This article originally appeared on Inside Climate News, a nonprofit, independent news organization that covers climate, energy and the environment. It is republished with permission. Sign up for their newsletter here.On Tuesday, Agriculture Secretary Tom Vilsack helped unveil his agency’s Census of Agriculture, a huge quinquennial report that covers 6 million data points and gives the current state-of-the-state of American farms and farmers.In a presentation at the Department of Agriculture (USDA), Vilsack underscored his main takeaway: The number of American farms and farmers continues to decline, a fact that has broad consequences, he argued, beyond farming itself.“I’m concerned about the state of agriculture and food production in this country,” he said, before ticking off a few numbers to make his point.In 2017, the year the previous report covered, the country had 2,042,220 farms. In 2022, it had 1,900,487. In that same span, the number of farmed acres dropped from almost 900 million acres to 880 million—a loss in area the size of all the New England states, minus Connecticut, Vilsack noted.The drop, Vilsack argued, has caused ripple effects across rural America, resulting in the loss of schools, businesses and healthcare infrastructure, and the overall hollowing out of farming communities.One way to reverse the trend, he said, is to boost support for agricultural methods and practices that have climate benefits so farmers can earn money for them.“It’s important for us to invest in climate-smart agriculture,” Vilsack said, “because that creates an opportunity for farmers to qualify, potentially, for ecosystem service market credits, which is cash coming into the farm for environmental results that can only occur on the farm. The farm then creates a second source of income.”In other words, Vilsack argued, climate action could help save the American farm.The problem, the census data suggest, is that American farms, especially big factory farms that generate significant greenhouse gas emissions, are growing in size. The data also show that, overall, more government support is flowing to larger or more profitable operations. According to the census, these farms are using more of the precious and drought-depleted water supplies that climate change is projected to deplete even more, especially in the West.“This tells a compelling story, across all of these things,” said Anne Schechinger, the Midwest director of the Environmental Working Group (EWG). “It’s a clear picture that these larger farms are doing the best and are benefitting the most from government policies.”Researchers and advocacy groups pored over the data after it was released Tuesday afternoon, trying to tease out trends.The number of cattle, the biggest source of agricultural greenhouse gas emissions—both from burps and manure storage—actually went down by 5.6 million over the 2017 census. But the number of cattle in large dairies and feedlots—and the overall number of larger dairies and feedlots—went up.An analysis of the data by the advocacy group Food & Water Watch found the number of animals raised on large, factory-scale farms rose by 6 percent over 2017 and by 47 percent over 2002. That translates to more animals in concentrated areas, generating more manure that’s disposed of in pits and lagoons where it emits more methane, an especially potent greenhouse gas.“We haven’t seen a huge difference in the number of dairy cows,” said Amanda Starbuck, the group’s research director. “But because there’s a shift to these big facilities, we’ve seen an increase in emissions from manure management.” (According to the Environmental Protection Agency’s most recent Greenhouse Gas Inventory, methane emissions from manure management rose from 39 million metric tons in 1990 to 66 million in 2021. When animals are raised on pasture, their manure releases very little methane.)The EWG analysis found similar trends. The number of the largest cattle farms—those with 5,000 or more cattle per farm—has grown from about 1,100 in 2012 to just under 1,450 in 2022, an increase of nearly 30 percent. Of the “Big Three” livestock—cattle, chicken and hogs—the number of animals produced in the largest farms also went up by about 28 percent for cows and 24 percent for hogs and chickens.As for farm economics, Schechinger noted that the most recent income data suggest that farmers are actually doing pretty well and that farm income is roughly at its 20-year average.“Farmers don’t need more sources of revenue,” she said, referring to Vilsack’s comments. “They’re already getting subsidies and crop insurance, not to mention we have high farm incomes generally.”Schechinger’s analyses in the past have found that much of the money the Agriculture Department spends on conservation tends to flow to big-ticket items, such as irrigation systems and methane digesters, which generally go to bigger farms.“Conservation money shouldn’t be viewed as a revenue generator,” she added. “It should be viewed as having a climate benefit for the taxpayer money.”In his presentation Tuesday, Vilsack referred to the agency’s push to build voluntary carbon markets in which farmers get paid for practices—planting cover crops, stopping tillage and employing so-called adaptive grazing—that sequester carbon or limit emissions. Polluters seeking to offset emissions then purchase those credits.The Biden administration has attempted to make farmers central in its efforts to reduce greenhouse gas emissions and has directed nearly $20 billion to the USDA for climate and conservation programs through the Inflation Reduction Act.But to some analysts, the new census suggests that agricultural policy continues to enrich the biggest players at the expense of farmers and the climate.“Vilsack is talking about a system that doesn’t benefit farmers; it benefits big food companies and ethanol producers,” said Ben Lilliston, director of rural strategies and climate change at the Institute for Agriculture and Trade Policy. “He’s spinning climate action and is missing some of the lessons of the data that tell us the markets aren’t working. Farmers need to get paid fairly. Farmers are weak players in the market right now. That’s the fundamental problem.”“We don’t need to create other income streams that others can capitalize on,” Lilliston added, referring to carbon markets. “If farmers are doing things that are climate-smart, they should be paid a premium for it.”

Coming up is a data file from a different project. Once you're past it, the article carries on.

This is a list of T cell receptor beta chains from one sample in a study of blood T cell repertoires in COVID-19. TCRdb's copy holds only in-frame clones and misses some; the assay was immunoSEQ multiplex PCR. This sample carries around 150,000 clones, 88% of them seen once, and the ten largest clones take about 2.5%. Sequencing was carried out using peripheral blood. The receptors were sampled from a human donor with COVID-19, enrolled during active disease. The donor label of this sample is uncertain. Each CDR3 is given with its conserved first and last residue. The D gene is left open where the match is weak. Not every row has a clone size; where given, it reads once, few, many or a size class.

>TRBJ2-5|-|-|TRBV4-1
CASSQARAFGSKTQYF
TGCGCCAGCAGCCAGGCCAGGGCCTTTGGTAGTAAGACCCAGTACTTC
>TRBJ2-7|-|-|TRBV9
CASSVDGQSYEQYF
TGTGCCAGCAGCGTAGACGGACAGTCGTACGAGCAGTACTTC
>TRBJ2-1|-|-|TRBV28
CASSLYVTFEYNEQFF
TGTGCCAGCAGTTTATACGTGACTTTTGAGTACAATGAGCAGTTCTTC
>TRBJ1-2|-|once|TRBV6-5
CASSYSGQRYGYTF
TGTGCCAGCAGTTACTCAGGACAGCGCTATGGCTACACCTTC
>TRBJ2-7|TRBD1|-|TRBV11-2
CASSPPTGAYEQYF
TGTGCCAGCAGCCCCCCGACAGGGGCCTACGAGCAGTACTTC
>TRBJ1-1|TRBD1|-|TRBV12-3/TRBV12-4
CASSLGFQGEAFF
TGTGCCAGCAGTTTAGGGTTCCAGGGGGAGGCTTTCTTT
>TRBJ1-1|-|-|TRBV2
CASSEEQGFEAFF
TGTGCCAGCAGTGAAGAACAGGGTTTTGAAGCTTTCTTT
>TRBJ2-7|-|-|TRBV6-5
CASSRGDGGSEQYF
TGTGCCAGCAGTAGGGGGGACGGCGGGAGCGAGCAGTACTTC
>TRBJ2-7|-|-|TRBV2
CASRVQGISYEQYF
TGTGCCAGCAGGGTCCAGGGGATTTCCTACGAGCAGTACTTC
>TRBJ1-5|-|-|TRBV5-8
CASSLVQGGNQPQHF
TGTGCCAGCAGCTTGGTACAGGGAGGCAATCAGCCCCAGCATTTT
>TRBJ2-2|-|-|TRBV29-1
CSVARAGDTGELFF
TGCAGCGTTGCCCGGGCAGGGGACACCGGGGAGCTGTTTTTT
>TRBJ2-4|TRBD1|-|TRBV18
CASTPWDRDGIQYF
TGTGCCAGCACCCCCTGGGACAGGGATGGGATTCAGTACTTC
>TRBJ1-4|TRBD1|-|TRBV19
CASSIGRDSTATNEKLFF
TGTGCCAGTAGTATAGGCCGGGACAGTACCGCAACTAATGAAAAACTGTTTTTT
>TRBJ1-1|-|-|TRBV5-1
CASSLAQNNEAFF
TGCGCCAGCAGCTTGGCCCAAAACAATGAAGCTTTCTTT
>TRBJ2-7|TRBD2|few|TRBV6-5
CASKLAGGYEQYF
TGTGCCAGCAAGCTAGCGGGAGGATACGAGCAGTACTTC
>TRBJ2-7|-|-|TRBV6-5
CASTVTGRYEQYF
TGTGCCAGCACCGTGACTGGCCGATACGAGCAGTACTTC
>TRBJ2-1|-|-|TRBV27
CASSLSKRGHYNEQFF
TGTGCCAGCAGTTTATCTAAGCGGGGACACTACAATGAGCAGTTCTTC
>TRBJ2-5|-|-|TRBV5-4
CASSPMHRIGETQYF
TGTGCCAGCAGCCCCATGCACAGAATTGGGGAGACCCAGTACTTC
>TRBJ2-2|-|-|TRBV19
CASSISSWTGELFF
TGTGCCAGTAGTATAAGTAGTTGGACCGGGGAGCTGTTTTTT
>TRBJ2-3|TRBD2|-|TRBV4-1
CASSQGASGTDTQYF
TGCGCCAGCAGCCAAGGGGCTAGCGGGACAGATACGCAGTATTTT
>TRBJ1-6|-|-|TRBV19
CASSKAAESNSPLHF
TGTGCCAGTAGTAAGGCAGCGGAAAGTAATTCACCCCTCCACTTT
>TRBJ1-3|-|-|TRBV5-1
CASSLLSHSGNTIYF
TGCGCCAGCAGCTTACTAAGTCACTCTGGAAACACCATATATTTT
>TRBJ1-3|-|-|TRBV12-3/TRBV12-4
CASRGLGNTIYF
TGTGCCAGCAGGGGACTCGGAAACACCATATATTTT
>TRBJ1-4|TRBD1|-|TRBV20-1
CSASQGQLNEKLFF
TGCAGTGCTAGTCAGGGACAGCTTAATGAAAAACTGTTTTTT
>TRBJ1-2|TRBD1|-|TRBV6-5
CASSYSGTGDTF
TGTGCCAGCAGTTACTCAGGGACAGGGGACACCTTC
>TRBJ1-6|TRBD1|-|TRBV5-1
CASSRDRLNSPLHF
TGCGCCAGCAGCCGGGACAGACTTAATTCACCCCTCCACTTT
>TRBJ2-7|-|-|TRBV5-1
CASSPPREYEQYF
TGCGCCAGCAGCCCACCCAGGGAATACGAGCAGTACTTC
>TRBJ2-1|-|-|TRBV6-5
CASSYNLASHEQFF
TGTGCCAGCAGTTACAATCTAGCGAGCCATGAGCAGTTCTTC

Suggested Viewing

Join us to forge
a sustainable future

Our team is always growing.
Become a partner, volunteer, sponsor, or intern today.
Let us know how you would like to get involved!

CONTACT US

sign up for our mailing list to stay informed on the latest films and environmental headlines.

Subscribers receive a free day pass for streaming Cinema Verde.
Thank you! Your submission has been received!
Oops! Something went wrong while submitting the form.